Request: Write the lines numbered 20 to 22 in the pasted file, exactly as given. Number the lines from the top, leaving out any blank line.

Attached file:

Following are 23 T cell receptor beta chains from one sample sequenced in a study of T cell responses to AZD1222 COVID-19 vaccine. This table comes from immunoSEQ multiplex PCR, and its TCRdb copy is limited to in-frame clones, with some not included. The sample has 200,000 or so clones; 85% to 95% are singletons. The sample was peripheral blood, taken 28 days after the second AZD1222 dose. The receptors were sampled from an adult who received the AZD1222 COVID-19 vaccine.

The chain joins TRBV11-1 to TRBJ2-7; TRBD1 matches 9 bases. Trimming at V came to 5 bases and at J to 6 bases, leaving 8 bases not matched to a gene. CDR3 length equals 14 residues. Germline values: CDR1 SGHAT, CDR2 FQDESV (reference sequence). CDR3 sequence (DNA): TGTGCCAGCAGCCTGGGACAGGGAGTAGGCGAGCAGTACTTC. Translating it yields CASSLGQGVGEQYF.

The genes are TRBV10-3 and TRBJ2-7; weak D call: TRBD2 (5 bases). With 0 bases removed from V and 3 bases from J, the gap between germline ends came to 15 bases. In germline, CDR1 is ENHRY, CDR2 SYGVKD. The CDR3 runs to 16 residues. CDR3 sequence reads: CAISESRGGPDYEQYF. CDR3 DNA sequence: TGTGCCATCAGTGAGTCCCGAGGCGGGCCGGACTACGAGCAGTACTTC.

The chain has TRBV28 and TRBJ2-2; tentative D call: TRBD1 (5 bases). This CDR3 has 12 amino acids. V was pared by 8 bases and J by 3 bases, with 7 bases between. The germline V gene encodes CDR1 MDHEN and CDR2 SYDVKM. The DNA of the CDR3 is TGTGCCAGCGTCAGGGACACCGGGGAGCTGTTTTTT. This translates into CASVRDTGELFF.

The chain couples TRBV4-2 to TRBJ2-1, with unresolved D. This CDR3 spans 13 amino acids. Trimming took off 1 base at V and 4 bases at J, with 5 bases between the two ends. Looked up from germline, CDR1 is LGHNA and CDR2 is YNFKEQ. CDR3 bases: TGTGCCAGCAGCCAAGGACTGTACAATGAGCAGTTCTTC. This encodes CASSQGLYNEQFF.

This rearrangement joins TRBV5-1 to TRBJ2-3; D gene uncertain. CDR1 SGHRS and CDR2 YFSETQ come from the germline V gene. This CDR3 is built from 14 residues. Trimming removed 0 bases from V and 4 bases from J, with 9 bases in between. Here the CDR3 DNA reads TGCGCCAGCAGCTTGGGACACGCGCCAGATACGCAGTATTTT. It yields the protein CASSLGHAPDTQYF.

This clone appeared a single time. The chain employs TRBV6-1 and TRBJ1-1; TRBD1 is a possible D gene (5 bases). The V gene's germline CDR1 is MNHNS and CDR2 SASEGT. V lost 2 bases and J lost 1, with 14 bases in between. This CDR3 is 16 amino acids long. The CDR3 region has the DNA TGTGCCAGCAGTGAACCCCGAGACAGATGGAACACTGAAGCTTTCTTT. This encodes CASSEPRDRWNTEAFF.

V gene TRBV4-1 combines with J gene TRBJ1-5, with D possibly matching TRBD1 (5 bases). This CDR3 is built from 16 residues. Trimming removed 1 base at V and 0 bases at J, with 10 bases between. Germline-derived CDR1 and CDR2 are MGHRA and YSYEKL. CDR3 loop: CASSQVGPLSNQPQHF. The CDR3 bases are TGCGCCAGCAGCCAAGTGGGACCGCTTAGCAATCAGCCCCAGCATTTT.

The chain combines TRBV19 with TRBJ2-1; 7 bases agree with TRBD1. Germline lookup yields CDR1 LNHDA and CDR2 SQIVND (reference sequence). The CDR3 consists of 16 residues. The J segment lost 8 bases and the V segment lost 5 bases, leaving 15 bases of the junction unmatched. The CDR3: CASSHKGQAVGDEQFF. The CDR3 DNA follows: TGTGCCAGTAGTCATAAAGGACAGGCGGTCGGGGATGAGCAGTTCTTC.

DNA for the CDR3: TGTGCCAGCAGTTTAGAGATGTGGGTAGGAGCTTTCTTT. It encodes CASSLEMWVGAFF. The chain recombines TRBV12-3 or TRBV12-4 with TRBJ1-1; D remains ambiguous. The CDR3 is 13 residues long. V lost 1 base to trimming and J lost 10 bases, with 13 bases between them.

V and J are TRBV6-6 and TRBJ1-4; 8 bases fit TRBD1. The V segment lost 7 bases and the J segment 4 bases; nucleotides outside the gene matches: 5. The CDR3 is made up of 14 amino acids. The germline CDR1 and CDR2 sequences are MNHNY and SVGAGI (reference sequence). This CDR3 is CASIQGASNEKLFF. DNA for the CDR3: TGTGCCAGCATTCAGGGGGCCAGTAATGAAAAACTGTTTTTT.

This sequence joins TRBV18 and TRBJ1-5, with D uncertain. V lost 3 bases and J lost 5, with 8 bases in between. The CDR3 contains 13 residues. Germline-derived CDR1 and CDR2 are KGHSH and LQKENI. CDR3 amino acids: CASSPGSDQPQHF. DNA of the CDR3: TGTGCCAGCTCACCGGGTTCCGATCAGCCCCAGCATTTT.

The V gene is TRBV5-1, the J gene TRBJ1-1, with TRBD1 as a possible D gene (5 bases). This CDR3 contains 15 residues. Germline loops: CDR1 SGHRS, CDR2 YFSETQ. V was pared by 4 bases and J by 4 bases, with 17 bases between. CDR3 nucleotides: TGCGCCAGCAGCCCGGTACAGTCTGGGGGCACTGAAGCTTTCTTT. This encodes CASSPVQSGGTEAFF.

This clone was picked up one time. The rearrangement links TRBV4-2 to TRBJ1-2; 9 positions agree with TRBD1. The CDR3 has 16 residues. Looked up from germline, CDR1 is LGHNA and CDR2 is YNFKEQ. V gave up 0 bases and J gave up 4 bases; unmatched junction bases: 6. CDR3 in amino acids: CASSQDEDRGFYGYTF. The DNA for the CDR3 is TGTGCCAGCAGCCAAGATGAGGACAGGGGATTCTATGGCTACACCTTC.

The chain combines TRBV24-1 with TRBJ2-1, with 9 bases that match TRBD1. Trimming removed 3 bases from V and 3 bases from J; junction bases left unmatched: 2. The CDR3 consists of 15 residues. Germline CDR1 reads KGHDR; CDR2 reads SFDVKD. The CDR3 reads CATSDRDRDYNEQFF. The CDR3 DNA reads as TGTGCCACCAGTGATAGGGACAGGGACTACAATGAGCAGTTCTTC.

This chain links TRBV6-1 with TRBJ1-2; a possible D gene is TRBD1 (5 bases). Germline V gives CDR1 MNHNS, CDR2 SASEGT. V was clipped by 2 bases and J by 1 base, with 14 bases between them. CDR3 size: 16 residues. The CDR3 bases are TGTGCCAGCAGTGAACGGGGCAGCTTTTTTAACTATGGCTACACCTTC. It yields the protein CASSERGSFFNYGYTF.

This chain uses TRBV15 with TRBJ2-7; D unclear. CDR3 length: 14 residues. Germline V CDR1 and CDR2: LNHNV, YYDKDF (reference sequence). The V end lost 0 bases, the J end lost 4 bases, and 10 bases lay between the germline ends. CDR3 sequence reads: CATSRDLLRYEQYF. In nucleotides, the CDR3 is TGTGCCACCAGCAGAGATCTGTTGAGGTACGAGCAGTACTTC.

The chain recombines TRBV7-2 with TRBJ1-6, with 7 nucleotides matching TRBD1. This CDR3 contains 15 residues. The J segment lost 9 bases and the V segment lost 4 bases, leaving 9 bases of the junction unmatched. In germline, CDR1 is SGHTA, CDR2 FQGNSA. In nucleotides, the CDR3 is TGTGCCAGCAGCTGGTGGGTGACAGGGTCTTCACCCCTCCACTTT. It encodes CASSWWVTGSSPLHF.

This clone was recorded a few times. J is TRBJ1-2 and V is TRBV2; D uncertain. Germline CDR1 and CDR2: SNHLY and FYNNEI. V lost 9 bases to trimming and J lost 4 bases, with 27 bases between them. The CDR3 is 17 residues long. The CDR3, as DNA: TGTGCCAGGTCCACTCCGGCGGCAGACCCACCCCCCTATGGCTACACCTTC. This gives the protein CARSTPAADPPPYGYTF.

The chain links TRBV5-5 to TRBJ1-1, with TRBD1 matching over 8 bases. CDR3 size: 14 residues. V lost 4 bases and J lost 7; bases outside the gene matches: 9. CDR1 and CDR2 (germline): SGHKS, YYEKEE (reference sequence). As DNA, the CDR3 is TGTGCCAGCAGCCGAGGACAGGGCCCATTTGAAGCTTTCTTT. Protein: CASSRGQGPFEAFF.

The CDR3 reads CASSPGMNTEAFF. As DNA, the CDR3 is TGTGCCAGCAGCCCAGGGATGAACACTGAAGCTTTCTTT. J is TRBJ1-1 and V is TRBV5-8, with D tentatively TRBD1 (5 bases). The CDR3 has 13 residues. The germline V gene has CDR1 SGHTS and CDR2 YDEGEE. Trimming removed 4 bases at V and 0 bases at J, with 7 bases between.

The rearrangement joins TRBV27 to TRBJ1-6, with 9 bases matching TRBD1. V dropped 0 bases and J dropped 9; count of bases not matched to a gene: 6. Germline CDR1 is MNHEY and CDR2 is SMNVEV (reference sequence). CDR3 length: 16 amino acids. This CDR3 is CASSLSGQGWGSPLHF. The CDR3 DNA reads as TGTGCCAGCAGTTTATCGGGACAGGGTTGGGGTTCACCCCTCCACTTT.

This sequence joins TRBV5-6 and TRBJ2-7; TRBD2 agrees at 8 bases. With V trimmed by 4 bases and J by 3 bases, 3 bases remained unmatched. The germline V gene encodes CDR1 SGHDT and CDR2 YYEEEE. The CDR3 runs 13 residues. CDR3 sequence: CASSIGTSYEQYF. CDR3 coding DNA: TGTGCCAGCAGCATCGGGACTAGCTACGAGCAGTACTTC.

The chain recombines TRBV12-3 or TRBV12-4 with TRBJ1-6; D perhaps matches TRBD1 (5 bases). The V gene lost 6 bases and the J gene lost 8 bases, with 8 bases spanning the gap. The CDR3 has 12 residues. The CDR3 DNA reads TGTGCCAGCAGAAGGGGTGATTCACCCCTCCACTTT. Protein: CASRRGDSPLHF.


The chain links TRBV5-5 to TRBJ1-1, with TRBD1 matching over 8 bases. CDR3 size: 14 residues. V lost 4 bases and J lost 7; bases outside the gene matches: 9. CDR1 and CDR2 (germline): SGHKS, YYEKEE (reference sequence). As DNA, the CDR3 is TGTGCCAGCAGCCGAGGACAGGGCCCATTTGAAGCTTTCTTT. Protein: CASSRGQGPFEAFF.

The CDR3 reads CASSPGMNTEAFF. As DNA, the CDR3 is TGTGCCAGCAGCCCAGGGATGAACACTGAAGCTTTCTTT. J is TRBJ1-1 and V is TRBV5-8, with D tentatively TRBD1 (5 bases). The CDR3 has 13 residues. The germline V gene has CDR1 SGHTS and CDR2 YDEGEE. Trimming removed 4 bases at V and 0 bases at J, with 7 bases between.

The rearrangement joins TRBV27 to TRBJ1-6, with 9 bases matching TRBD1. V dropped 0 bases and J dropped 9; count of bases not matched to a gene: 6. Germline CDR1 is MNHEY and CDR2 is SMNVEV (reference sequence). CDR3 length: 16 amino acids. This CDR3 is CASSLSGQGWGSPLHF. The CDR3 DNA reads as TGTGCCAGCAGTTTATCGGGACAGGGTTGGGGTTCACCCCTCCACTTT.